In season one, "Sanny" was a detective in the Homicide Unit who was sent with Jimmy McNulty into the Barksdale Detail in order to spy on him for William Rawls. Rawls sent him to the detail because "Sanny" was one of the unit's more inept homicide detectives, with a less than 40% clearance rate whose excuse for his performance is a lack of "dunker" cases (easy cases). He tries to resist, stating that it isn't his job to inform on a fellow cop and Rawls orders him to solve one of his open cases, all of which are "Whodunits" (difficult cases), inform on McNulty or leave the Homicide Unit altogether. Sergeant Landsman recommends a psychic, Madame LaRue, and Santangelo desperately tries her. "Sanny" follows her instructions to bury a doll at the cemetery. That evening, McNulty solves one of the open cases, and Santangelo doesn't understand why a different case got solved. Landsman informs him that Bunk and McNulty did his work for him through a witness Omar Little. With the clearance, Santangelo is able to refuse Rawls's demands and is grateful enough to inform McNulty that Rawls actively wants to fire him.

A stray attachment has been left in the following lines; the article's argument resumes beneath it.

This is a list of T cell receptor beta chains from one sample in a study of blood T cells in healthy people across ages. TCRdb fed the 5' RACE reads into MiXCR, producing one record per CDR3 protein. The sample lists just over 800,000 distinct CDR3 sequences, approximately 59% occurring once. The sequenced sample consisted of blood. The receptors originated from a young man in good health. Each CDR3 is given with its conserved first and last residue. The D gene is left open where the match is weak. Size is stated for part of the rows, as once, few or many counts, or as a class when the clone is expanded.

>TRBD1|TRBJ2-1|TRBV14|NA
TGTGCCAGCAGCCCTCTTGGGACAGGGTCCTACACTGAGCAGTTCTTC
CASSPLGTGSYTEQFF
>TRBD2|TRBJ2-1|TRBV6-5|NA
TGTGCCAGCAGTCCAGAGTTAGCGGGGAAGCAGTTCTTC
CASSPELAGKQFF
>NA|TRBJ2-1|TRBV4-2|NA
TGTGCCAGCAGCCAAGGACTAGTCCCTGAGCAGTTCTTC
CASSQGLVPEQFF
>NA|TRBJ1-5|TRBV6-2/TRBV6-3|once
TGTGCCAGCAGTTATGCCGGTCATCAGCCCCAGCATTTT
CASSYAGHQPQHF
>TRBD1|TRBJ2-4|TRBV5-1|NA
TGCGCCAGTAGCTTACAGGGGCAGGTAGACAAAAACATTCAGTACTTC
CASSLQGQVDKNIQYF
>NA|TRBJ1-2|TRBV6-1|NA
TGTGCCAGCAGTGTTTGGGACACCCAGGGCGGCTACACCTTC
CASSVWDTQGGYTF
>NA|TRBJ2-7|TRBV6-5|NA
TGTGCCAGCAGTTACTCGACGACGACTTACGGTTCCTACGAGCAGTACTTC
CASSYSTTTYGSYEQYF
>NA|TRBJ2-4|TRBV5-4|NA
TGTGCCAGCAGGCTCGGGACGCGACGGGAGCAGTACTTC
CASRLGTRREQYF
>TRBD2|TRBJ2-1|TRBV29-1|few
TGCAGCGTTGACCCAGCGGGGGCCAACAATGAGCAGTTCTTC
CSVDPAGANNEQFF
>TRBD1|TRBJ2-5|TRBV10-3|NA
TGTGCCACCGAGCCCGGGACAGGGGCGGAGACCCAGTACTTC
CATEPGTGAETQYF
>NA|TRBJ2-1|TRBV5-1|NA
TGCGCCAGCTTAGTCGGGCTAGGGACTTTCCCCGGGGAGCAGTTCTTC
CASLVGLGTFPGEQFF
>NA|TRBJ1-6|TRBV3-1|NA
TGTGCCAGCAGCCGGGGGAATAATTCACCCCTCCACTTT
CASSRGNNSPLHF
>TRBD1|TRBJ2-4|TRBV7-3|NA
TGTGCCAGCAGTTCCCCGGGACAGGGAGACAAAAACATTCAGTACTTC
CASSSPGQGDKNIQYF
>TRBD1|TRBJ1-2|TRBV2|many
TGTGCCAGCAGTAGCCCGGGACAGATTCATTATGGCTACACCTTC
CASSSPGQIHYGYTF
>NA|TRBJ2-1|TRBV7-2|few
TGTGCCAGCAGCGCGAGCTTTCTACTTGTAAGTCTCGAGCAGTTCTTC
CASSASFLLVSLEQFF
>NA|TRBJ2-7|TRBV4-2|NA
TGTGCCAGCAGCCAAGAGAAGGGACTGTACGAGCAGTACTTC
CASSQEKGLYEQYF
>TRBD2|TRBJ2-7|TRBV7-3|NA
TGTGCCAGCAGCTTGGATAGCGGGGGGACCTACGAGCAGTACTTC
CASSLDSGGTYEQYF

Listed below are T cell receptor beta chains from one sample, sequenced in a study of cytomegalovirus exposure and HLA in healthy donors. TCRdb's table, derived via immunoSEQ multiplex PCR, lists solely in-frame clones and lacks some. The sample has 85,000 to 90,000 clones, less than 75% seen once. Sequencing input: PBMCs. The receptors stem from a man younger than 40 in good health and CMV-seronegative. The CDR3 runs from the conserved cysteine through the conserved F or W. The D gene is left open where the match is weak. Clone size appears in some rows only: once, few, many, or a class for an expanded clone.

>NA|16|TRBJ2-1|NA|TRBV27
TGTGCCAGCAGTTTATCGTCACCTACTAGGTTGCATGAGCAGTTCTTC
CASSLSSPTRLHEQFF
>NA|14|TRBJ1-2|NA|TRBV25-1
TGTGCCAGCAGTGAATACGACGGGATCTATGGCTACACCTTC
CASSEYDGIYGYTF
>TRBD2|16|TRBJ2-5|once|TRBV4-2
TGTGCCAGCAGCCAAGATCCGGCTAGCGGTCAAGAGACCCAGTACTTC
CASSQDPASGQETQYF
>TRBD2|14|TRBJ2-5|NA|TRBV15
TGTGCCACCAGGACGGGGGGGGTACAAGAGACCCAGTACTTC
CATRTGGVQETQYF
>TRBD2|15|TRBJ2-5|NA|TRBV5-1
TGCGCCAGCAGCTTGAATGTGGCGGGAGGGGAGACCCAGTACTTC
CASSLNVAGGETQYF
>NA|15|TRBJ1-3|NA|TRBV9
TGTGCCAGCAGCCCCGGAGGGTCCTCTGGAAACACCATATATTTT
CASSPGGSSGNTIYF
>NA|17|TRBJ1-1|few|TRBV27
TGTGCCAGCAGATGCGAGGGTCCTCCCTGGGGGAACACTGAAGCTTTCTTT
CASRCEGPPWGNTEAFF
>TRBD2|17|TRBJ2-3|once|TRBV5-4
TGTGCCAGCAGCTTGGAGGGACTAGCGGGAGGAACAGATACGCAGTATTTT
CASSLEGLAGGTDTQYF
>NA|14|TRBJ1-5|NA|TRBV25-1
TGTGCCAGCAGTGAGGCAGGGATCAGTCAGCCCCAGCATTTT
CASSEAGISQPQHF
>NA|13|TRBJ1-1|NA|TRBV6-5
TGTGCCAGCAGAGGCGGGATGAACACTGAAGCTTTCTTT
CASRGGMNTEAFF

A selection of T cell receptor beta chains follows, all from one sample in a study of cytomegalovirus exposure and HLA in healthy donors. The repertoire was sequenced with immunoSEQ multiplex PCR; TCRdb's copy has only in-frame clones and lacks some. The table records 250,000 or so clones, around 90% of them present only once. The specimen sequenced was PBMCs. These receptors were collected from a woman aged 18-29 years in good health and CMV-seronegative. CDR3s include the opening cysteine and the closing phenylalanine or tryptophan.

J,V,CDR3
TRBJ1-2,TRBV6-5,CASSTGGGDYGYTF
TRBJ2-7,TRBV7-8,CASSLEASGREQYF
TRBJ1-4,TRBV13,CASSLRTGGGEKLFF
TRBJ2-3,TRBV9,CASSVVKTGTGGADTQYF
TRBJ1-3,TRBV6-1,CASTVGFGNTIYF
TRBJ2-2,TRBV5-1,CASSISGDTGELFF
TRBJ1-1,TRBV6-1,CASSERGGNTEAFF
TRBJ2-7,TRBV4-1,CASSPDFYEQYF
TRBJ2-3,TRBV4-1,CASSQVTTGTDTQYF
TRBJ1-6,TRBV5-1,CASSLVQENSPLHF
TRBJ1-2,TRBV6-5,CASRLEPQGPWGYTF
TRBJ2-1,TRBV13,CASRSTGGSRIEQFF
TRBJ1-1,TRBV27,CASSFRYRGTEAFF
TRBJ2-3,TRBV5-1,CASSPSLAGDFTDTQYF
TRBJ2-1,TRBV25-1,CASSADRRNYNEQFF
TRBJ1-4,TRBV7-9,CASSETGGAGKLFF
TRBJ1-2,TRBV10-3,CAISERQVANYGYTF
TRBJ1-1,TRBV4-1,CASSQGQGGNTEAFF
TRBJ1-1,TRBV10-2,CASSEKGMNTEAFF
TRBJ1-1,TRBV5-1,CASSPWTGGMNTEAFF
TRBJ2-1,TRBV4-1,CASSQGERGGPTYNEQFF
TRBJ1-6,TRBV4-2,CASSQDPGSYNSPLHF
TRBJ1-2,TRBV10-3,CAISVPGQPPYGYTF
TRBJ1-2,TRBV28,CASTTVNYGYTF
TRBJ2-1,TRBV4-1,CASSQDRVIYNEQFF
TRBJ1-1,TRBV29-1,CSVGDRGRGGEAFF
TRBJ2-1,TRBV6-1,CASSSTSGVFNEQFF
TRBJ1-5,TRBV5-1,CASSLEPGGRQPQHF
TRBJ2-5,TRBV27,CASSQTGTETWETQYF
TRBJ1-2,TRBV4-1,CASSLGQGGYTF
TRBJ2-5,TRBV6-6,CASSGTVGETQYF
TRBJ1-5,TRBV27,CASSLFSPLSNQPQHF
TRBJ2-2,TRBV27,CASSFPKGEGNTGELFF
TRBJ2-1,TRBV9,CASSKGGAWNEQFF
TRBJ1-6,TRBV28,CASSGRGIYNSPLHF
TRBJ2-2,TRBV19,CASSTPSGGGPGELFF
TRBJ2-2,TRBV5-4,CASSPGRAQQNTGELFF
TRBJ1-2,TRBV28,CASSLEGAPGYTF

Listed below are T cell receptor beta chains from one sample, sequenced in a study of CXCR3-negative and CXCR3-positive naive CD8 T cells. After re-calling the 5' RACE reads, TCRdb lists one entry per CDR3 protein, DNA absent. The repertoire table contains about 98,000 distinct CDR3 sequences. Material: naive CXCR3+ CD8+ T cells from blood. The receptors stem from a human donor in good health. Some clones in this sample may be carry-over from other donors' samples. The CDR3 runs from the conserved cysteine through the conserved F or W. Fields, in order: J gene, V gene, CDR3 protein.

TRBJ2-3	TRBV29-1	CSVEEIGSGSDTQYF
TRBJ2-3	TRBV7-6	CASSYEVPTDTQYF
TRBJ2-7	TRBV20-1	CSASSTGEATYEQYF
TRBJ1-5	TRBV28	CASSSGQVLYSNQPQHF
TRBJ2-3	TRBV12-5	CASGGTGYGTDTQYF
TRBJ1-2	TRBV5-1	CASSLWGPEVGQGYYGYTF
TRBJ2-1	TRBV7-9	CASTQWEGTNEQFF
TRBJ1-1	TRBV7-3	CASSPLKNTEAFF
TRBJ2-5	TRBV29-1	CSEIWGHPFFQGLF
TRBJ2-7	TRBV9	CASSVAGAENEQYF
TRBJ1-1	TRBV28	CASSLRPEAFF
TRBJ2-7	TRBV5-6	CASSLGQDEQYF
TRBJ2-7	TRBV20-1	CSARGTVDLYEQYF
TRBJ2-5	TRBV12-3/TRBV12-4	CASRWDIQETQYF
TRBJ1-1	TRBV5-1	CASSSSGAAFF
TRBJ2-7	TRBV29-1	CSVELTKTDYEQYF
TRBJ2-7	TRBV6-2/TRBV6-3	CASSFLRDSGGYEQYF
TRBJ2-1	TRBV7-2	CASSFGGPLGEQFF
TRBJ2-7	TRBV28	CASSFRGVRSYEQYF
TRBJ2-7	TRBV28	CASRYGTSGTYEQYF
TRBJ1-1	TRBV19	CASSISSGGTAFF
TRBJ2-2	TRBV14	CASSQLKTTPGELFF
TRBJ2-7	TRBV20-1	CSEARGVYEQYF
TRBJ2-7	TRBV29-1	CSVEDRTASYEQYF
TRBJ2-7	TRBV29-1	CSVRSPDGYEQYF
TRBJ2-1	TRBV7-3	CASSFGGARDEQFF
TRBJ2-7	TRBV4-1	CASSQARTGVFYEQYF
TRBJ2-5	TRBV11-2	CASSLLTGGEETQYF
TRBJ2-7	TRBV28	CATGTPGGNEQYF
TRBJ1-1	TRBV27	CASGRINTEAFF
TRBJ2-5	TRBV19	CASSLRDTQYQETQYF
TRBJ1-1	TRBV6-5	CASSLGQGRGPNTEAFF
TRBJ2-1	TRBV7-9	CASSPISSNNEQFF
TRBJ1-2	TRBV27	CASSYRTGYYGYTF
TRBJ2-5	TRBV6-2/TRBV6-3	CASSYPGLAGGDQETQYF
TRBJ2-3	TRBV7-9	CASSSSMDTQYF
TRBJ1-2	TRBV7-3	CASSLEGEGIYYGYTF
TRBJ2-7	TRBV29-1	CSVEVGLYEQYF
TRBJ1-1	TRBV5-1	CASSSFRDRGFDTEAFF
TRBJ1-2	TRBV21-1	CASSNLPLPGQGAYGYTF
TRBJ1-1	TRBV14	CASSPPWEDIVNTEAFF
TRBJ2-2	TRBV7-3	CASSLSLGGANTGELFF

He is demoted to patrol officer at the end of season one for failing to give Rawls anything else useful. In season two, he is seen briefly as a beat officer, arresting Bubbles and Johnny Weeks when they try to steal medical supplies from an ambulance responding to an overdose. In season three, he drives the narcotics wagon in Major Colvin's Western district - a large prisoner transport vehicle used to round up drug dealers. When he encounters former Barksdale Squad members McNulty and Kima Greggs, Santangelo mentions that he is apparently happy at being a patrolmen as his job is easier. As he is no longer a detective, he no longer deals with commanders such as Rawls and still takes home the same pension thus making him happier. He remains a partrolman in the Western District in season four, when McNulty transfers in alongside him. During a counter-terrorism seminar, he was the first officer to point out the uselessness of Western District officers learning anti-terrorism tactics in a crime ridden district. Santangelo is also one of several officers present for the arrest of Omar Little on a murder warrant.